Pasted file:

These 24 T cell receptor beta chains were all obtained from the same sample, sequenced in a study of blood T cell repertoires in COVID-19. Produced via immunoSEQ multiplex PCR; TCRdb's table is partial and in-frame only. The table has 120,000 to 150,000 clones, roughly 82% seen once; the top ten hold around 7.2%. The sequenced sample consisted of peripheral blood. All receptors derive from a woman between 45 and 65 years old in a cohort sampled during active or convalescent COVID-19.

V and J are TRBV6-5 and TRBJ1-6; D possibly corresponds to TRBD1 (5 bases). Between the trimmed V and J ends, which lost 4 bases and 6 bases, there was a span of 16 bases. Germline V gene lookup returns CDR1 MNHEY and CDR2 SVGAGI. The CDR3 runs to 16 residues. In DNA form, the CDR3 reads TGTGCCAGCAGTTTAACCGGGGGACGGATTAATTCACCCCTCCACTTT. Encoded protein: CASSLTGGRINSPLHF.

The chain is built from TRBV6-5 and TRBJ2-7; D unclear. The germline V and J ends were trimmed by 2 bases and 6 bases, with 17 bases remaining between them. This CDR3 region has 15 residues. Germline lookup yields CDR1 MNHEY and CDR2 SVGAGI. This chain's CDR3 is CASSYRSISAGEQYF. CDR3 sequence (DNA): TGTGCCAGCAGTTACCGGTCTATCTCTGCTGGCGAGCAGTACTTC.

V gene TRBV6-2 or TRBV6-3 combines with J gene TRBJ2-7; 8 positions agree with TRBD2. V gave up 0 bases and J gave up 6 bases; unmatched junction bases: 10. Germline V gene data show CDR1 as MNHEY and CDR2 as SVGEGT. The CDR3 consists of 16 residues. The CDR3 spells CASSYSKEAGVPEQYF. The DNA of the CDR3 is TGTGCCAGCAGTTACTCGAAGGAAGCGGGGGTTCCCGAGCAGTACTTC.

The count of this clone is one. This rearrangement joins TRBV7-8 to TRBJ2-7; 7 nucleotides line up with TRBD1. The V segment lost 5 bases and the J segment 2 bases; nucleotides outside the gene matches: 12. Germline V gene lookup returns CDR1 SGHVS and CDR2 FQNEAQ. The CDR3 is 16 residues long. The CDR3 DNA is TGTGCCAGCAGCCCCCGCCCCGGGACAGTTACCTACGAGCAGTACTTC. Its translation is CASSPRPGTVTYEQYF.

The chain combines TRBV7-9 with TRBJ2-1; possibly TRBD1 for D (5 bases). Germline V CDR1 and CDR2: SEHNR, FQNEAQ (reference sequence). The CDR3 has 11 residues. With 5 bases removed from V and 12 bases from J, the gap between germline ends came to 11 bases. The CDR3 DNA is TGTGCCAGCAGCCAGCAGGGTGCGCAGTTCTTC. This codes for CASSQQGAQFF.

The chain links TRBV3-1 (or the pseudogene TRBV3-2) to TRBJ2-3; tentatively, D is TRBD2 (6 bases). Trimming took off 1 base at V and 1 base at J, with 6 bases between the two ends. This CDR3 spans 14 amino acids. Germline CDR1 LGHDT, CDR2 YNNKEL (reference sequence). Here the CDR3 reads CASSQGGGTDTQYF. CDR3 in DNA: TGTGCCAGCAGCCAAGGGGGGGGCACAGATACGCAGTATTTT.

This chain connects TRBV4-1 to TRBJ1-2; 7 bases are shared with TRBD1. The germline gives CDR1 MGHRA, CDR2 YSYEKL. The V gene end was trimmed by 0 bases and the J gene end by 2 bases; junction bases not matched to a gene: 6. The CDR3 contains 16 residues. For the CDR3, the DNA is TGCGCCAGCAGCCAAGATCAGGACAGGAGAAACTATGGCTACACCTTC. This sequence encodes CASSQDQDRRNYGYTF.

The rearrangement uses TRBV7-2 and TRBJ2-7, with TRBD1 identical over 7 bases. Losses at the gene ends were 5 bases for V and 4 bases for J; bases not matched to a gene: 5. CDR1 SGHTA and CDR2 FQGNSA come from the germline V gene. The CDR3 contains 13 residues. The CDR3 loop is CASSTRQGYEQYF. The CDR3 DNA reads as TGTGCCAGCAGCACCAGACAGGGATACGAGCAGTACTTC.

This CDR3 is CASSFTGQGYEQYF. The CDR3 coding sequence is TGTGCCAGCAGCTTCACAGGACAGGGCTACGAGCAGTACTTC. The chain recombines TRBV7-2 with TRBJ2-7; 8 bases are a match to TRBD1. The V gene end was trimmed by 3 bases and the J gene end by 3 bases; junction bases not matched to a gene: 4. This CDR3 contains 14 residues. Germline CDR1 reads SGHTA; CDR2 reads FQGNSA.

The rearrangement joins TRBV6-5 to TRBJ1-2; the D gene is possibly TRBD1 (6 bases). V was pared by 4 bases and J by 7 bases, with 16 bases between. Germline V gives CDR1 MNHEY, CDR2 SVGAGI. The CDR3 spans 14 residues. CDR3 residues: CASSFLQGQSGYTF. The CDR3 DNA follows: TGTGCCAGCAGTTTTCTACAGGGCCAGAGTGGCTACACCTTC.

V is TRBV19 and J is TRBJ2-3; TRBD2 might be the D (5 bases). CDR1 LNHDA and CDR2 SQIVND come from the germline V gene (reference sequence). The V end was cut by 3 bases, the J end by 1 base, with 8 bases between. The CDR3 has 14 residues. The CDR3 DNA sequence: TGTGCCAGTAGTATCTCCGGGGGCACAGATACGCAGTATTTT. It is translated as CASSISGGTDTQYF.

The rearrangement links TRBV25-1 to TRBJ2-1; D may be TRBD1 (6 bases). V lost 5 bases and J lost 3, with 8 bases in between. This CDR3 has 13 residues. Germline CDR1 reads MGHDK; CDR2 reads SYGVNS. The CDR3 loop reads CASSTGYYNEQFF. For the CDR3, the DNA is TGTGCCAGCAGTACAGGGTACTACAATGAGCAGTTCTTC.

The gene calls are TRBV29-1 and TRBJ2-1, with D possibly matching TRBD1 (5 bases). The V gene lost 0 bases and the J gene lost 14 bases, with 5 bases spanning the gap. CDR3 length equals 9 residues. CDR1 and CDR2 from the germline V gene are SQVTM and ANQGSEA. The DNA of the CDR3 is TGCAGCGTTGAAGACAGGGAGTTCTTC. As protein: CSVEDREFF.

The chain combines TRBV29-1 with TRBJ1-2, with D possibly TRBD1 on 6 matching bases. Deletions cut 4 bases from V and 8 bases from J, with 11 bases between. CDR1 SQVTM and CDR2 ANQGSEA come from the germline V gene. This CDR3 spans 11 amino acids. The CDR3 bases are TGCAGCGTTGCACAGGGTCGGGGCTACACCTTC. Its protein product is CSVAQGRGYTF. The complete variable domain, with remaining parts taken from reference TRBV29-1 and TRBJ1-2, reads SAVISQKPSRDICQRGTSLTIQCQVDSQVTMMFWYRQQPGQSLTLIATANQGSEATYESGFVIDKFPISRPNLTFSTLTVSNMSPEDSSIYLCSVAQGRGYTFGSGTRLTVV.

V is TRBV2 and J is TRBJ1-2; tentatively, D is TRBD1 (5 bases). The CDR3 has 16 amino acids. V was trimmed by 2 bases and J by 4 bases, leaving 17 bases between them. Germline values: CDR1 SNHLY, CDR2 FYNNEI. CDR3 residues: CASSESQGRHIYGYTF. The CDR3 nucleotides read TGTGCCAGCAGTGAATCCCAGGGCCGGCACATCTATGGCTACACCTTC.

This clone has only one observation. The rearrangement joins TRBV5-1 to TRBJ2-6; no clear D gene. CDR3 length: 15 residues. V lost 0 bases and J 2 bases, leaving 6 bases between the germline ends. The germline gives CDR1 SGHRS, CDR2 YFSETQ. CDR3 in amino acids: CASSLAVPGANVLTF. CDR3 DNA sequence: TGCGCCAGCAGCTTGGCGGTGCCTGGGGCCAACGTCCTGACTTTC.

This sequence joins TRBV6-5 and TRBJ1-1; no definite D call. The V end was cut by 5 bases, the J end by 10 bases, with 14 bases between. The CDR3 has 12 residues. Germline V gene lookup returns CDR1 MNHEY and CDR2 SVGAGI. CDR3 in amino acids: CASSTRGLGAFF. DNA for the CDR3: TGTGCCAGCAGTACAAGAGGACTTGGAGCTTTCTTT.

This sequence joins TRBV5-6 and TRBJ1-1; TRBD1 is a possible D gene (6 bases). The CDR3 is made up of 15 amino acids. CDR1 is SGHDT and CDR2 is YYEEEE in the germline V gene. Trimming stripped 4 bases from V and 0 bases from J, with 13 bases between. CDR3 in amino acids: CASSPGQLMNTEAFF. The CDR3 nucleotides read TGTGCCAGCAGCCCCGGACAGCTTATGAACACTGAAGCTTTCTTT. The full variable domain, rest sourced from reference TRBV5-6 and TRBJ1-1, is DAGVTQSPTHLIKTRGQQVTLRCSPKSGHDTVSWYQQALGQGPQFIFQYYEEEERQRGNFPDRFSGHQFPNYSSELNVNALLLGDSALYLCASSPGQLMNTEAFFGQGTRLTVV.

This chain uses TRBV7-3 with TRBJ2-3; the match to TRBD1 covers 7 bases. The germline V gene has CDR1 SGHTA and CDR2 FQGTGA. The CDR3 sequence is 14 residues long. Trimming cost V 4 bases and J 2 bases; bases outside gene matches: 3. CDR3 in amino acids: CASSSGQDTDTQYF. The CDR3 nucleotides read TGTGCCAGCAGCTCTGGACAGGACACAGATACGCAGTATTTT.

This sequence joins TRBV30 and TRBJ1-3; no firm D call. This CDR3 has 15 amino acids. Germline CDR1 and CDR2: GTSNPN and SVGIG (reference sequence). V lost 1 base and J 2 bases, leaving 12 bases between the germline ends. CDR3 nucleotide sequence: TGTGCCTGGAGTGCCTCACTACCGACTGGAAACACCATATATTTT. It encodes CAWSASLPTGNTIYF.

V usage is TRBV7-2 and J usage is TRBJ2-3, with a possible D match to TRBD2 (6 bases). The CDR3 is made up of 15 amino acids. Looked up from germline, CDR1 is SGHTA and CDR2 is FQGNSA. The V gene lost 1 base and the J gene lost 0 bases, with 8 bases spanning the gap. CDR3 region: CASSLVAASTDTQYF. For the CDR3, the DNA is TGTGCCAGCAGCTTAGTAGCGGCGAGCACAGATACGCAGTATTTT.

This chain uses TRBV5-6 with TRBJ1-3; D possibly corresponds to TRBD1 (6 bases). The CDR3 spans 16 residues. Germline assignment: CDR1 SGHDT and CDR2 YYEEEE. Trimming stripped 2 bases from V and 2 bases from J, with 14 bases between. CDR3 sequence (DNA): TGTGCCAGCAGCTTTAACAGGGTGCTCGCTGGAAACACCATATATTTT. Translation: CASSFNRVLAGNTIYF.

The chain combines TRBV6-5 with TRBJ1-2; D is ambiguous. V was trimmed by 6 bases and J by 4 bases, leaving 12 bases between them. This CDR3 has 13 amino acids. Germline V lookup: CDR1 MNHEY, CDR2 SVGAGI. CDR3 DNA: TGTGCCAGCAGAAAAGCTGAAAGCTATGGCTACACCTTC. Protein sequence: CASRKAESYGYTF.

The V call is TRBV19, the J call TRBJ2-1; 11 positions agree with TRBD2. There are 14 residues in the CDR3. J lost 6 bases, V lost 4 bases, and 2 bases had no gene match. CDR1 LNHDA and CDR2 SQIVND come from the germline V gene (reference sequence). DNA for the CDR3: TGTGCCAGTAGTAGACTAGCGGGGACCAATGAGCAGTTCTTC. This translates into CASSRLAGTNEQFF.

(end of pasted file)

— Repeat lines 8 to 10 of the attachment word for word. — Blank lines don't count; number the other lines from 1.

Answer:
This chain connects TRBV4-1 to TRBJ1-2; 7 bases are shared with TRBD1. The germline gives CDR1 MGHRA, CDR2 YSYEKL. The V gene end was trimmed by 0 bases and the J gene end by 2 bases; junction bases not matched to a gene: 6. The CDR3 contains 16 residues. For the CDR3, the DNA is TGCGCCAGCAGCCAAGATCAGGACAGGAGAAACTATGGCTACACCTTC. This sequence encodes CASSQDQDRRNYGYTF.

The rearrangement uses TRBV7-2 and TRBJ2-7, with TRBD1 identical over 7 bases. Losses at the gene ends were 5 bases for V and 4 bases for J; bases not matched to a gene: 5. CDR1 SGHTA and CDR2 FQGNSA come from the germline V gene. The CDR3 contains 13 residues. The CDR3 loop is CASSTRQGYEQYF. The CDR3 DNA reads as TGTGCCAGCAGCACCAGACAGGGATACGAGCAGTACTTC.

This CDR3 is CASSFTGQGYEQYF. The CDR3 coding sequence is TGTGCCAGCAGCTTCACAGGACAGGGCTACGAGCAGTACTTC. The chain recombines TRBV7-2 with TRBJ2-7; 8 bases are a match to TRBD1. The V gene end was trimmed by 3 bases and the J gene end by 3 bases; junction bases not matched to a gene: 4. This CDR3 contains 14 residues. Germline CDR1 reads SGHTA; CDR2 reads FQGNSA.